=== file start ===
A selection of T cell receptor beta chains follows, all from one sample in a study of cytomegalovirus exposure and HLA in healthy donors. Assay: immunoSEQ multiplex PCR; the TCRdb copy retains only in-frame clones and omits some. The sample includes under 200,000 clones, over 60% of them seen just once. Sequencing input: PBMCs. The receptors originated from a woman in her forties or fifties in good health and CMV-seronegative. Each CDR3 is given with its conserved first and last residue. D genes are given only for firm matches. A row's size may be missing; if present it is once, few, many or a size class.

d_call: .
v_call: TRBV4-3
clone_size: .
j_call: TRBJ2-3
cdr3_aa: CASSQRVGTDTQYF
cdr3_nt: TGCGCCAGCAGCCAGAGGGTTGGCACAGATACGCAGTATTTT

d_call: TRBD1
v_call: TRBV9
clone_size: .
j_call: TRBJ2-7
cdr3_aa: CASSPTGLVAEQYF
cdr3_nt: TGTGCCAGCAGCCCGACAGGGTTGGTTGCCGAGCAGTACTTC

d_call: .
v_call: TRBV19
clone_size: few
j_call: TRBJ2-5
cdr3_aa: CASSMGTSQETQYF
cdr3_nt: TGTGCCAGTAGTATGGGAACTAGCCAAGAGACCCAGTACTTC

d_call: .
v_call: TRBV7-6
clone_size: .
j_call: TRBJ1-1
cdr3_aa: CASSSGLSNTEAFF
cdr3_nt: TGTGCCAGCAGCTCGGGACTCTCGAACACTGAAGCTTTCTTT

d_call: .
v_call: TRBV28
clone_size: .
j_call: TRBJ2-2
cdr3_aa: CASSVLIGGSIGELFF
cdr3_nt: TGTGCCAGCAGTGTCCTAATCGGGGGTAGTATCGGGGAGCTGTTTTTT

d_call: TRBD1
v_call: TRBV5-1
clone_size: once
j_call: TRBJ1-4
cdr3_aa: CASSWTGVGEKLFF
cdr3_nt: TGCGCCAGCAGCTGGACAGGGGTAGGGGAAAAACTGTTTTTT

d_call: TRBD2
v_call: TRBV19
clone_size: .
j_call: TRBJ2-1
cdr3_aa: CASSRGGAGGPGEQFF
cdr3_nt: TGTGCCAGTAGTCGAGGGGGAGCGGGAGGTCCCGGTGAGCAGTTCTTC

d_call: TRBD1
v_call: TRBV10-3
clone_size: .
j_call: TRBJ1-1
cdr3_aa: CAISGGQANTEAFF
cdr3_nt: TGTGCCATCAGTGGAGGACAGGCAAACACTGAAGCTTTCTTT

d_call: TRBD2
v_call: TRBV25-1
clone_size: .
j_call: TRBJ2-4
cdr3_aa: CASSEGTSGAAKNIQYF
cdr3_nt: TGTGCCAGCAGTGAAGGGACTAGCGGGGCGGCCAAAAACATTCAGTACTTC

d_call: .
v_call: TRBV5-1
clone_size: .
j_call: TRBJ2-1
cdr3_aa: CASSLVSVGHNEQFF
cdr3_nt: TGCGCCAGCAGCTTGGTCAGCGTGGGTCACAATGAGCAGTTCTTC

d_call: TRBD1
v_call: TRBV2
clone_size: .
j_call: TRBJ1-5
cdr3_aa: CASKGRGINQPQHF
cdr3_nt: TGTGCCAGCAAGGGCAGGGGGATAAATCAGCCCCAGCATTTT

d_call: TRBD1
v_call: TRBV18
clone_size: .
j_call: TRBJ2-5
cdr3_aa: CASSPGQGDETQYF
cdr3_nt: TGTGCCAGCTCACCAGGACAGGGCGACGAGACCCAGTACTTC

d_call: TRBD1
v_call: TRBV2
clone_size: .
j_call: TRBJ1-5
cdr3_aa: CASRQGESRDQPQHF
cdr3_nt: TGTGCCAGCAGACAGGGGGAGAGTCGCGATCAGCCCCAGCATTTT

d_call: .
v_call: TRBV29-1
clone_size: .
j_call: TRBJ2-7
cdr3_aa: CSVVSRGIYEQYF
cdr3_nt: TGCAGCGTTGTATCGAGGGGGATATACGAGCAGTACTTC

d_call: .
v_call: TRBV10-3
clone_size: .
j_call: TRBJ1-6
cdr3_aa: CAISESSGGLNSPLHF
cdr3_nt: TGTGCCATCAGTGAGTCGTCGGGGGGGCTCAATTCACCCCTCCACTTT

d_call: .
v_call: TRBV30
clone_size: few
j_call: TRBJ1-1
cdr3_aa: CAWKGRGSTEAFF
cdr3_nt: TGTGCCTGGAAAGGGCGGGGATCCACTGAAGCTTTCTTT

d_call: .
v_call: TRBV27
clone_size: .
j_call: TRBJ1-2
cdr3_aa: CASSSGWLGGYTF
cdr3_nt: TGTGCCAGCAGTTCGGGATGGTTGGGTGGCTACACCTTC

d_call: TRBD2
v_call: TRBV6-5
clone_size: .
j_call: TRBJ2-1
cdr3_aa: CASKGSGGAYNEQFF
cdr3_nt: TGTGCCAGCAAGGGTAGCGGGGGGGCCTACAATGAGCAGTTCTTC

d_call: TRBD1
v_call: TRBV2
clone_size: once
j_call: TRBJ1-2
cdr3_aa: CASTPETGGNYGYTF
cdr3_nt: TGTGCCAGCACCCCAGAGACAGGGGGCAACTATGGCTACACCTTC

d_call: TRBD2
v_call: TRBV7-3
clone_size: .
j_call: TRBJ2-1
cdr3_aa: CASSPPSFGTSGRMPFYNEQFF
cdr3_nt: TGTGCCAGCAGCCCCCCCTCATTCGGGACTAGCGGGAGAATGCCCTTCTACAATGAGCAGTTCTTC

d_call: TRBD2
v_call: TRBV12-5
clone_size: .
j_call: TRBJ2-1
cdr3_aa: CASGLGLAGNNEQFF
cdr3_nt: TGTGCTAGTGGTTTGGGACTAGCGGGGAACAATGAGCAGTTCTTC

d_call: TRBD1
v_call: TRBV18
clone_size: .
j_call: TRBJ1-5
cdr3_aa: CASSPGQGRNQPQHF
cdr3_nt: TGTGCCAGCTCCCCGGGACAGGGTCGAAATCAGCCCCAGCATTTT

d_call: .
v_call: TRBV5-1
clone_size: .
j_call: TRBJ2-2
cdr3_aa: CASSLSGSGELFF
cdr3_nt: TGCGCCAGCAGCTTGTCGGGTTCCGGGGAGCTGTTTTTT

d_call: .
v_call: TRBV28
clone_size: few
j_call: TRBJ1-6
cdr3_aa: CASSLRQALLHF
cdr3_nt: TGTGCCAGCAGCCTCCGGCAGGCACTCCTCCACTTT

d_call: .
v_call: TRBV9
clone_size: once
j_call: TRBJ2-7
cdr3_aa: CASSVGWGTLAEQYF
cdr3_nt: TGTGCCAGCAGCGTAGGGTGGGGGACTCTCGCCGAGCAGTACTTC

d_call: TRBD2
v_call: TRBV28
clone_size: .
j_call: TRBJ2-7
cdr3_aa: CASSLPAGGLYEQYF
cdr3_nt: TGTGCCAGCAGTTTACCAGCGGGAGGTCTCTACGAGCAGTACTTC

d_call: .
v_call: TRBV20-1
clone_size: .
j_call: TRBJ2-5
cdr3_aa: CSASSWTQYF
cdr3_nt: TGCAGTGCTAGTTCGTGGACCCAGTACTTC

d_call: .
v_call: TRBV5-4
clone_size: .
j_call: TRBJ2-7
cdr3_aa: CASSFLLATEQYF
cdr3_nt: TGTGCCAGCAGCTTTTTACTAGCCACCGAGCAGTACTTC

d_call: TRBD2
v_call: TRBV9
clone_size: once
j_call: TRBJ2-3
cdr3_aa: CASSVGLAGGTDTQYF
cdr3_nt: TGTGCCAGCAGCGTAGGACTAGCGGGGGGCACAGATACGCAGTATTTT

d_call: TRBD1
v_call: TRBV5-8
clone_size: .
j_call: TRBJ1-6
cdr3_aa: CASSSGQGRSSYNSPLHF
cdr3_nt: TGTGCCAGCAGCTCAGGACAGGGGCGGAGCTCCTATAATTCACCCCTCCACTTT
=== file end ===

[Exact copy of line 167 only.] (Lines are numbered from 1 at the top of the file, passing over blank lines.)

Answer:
j_call: TRBJ2-7